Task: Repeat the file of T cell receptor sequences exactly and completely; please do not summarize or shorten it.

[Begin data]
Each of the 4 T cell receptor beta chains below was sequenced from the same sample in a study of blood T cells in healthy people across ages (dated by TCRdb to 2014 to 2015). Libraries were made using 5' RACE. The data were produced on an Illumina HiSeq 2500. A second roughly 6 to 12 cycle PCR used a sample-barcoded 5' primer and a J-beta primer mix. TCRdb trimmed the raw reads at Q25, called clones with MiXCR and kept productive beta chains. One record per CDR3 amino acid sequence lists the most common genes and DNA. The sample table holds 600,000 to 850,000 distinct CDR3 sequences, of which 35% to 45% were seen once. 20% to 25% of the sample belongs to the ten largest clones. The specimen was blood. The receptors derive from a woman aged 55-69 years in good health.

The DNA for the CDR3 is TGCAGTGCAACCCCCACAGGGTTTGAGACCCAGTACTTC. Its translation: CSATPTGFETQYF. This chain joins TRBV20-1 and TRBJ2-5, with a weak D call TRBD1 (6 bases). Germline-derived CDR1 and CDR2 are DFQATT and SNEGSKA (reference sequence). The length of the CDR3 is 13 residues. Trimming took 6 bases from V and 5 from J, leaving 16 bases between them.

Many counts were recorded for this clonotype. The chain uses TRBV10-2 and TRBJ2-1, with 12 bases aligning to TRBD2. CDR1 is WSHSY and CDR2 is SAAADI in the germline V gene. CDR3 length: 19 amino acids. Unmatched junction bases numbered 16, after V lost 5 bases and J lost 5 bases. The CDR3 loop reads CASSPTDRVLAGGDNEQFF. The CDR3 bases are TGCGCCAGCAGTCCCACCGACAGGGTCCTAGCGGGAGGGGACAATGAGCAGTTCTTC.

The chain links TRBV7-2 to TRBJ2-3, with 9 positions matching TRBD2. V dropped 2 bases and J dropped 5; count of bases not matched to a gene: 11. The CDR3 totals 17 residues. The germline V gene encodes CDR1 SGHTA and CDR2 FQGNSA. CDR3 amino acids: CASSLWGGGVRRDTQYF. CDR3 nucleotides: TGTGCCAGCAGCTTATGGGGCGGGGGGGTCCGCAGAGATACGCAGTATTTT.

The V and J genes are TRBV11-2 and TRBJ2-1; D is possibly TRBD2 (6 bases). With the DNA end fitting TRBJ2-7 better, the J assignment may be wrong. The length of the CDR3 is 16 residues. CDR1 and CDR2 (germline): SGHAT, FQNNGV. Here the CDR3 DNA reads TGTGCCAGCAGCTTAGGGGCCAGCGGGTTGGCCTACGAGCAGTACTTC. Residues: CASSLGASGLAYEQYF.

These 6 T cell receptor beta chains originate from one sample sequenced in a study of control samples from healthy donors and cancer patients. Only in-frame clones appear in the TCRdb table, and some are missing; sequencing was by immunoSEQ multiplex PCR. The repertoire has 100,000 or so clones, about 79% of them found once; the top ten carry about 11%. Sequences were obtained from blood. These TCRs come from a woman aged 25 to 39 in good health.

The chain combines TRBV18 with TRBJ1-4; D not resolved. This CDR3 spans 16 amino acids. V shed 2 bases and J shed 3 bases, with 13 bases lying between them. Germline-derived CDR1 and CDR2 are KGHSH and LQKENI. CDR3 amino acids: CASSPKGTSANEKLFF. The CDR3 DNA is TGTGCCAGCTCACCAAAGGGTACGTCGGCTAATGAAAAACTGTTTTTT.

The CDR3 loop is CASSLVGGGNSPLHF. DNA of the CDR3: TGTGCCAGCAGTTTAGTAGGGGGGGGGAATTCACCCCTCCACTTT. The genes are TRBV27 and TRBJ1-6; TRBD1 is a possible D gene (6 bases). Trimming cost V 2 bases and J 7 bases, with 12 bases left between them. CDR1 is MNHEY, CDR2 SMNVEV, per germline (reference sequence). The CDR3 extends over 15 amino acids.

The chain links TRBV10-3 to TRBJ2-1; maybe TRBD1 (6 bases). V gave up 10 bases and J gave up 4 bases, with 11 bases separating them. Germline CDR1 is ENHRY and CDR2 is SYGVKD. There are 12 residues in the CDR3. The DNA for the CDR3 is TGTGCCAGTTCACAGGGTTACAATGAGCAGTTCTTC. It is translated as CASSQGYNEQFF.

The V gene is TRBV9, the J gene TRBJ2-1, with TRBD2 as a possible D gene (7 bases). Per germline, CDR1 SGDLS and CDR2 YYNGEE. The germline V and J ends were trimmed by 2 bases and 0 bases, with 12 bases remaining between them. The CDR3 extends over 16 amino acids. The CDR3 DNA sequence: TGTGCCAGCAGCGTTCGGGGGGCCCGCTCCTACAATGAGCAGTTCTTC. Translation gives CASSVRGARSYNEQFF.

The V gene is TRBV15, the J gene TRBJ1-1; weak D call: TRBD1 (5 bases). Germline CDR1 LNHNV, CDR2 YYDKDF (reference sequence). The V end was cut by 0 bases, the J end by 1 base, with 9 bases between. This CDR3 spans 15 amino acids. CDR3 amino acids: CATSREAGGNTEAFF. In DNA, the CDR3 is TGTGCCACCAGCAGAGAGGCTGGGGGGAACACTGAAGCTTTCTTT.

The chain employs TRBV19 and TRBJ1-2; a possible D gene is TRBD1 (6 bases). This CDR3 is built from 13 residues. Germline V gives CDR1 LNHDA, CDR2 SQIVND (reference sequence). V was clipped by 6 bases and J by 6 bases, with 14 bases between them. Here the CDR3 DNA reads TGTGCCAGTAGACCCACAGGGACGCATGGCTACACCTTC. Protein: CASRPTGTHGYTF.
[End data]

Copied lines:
Each of the 4 T cell receptor beta chains below was sequenced from the same sample in a study of blood T cells in healthy people across ages (dated by TCRdb to 2014 to 2015). Libraries were made using 5' RACE. The data were produced on an Illumina HiSeq 2500. A second roughly 6 to 12 cycle PCR used a sample-barcoded 5' primer and a J-beta primer mix. TCRdb trimmed the raw reads at Q25, called clones with MiXCR and kept productive beta chains. One record per CDR3 amino acid sequence lists the most common genes and DNA. The sample table holds 600,000 to 850,000 distinct CDR3 sequences, of which 35% to 45% were seen once. 20% to 25% of the sample belongs to the ten largest clones. The specimen was blood. The receptors derive from a woman aged 55-69 years in good health.

The DNA for the CDR3 is TGCAGTGCAACCCCCACAGGGTTTGAGACCCAGTACTTC. Its translation: CSATPTGFETQYF. This chain joins TRBV20-1 and TRBJ2-5, with a weak D call TRBD1 (6 bases). Germline-derived CDR1 and CDR2 are DFQATT and SNEGSKA (reference sequence). The length of the CDR3 is 13 residues. Trimming took 6 bases from V and 5 from J, leaving 16 bases between them.

Many counts were recorded for this clonotype. The chain uses TRBV10-2 and TRBJ2-1, with 12 bases aligning to TRBD2. CDR1 is WSHSY and CDR2 is SAAADI in the germline V gene. CDR3 length: 19 amino acids. Unmatched junction bases numbered 16, after V lost 5 bases and J lost 5 bases. The CDR3 loop reads CASSPTDRVLAGGDNEQFF. The CDR3 bases are TGCGCCAGCAGTCCCACCGACAGGGTCCTAGCGGGAGGGGACAATGAGCAGTTCTTC.

The chain links TRBV7-2 to TRBJ2-3, with 9 positions matching TRBD2. V dropped 2 bases and J dropped 5; count of bases not matched to a gene: 11. The CDR3 totals 17 residues. The germline V gene encodes CDR1 SGHTA and CDR2 FQGNSA. CDR3 amino acids: CASSLWGGGVRRDTQYF. CDR3 nucleotides: TGTGCCAGCAGCTTATGGGGCGGGGGGGTCCGCAGAGATACGCAGTATTTT.

The V and J genes are TRBV11-2 and TRBJ2-1; D is possibly TRBD2 (6 bases). With the DNA end fitting TRBJ2-7 better, the J assignment may be wrong. The length of the CDR3 is 16 residues. CDR1 and CDR2 (germline): SGHAT, FQNNGV. Here the CDR3 DNA reads TGTGCCAGCAGCTTAGGGGCCAGCGGGTTGGCCTACGAGCAGTACTTC. Residues: CASSLGASGLAYEQYF.

These 6 T cell receptor beta chains originate from one sample sequenced in a study of control samples from healthy donors and cancer patients. Only in-frame clones appear in the TCRdb table, and some are missing; sequencing was by immunoSEQ multiplex PCR. The repertoire has 100,000 or so clones, about 79% of them found once; the top ten carry about 11%. Sequences were obtained from blood. These TCRs come from a woman aged 25 to 39 in good health.

The chain combines TRBV18 with TRBJ1-4; D not resolved. This CDR3 spans 16 amino acids. V shed 2 bases and J shed 3 bases, with 13 bases lying between them. Germline-derived CDR1 and CDR2 are KGHSH and LQKENI. CDR3 amino acids: CASSPKGTSANEKLFF. The CDR3 DNA is TGTGCCAGCTCACCAAAGGGTACGTCGGCTAATGAAAAACTGTTTTTT.

The CDR3 loop is CASSLVGGGNSPLHF. DNA of the CDR3: TGTGCCAGCAGTTTAGTAGGGGGGGGGAATTCACCCCTCCACTTT. The genes are TRBV27 and TRBJ1-6; TRBD1 is a possible D gene (6 bases). Trimming cost V 2 bases and J 7 bases, with 12 bases left between them. CDR1 is MNHEY, CDR2 SMNVEV, per germline (reference sequence). The CDR3 extends over 15 amino acids.

The chain links TRBV10-3 to TRBJ2-1; maybe TRBD1 (6 bases). V gave up 10 bases and J gave up 4 bases, with 11 bases separating them. Germline CDR1 is ENHRY and CDR2 is SYGVKD. There are 12 residues in the CDR3. The DNA for the CDR3 is TGTGCCAGTTCACAGGGTTACAATGAGCAGTTCTTC. It is translated as CASSQGYNEQFF.

The V gene is TRBV9, the J gene TRBJ2-1, with TRBD2 as a possible D gene (7 bases). Per germline, CDR1 SGDLS and CDR2 YYNGEE. The germline V and J ends were trimmed by 2 bases and 0 bases, with 12 bases remaining between them. The CDR3 extends over 16 amino acids. The CDR3 DNA sequence: TGTGCCAGCAGCGTTCGGGGGGCCCGCTCCTACAATGAGCAGTTCTTC. Translation gives CASSVRGARSYNEQFF.

The V gene is TRBV15, the J gene TRBJ1-1; weak D call: TRBD1 (5 bases). Germline CDR1 LNHNV, CDR2 YYDKDF (reference sequence). The V end was cut by 0 bases, the J end by 1 base, with 9 bases between. This CDR3 spans 15 amino acids. CDR3 amino acids: CATSREAGGNTEAFF. In DNA, the CDR3 is TGTGCCACCAGCAGAGAGGCTGGGGGGAACACTGAAGCTTTCTTT.

The chain employs TRBV19 and TRBJ1-2; a possible D gene is TRBD1 (6 bases). This CDR3 is built from 13 residues. Germline V gives CDR1 LNHDA, CDR2 SQIVND (reference sequence). V was clipped by 6 bases and J by 6 bases, with 14 bases between them. Here the CDR3 DNA reads TGTGCCAGTAGACCCACAGGGACGCATGGCTACACCTTC. Protein: CASRPTGTHGYTF.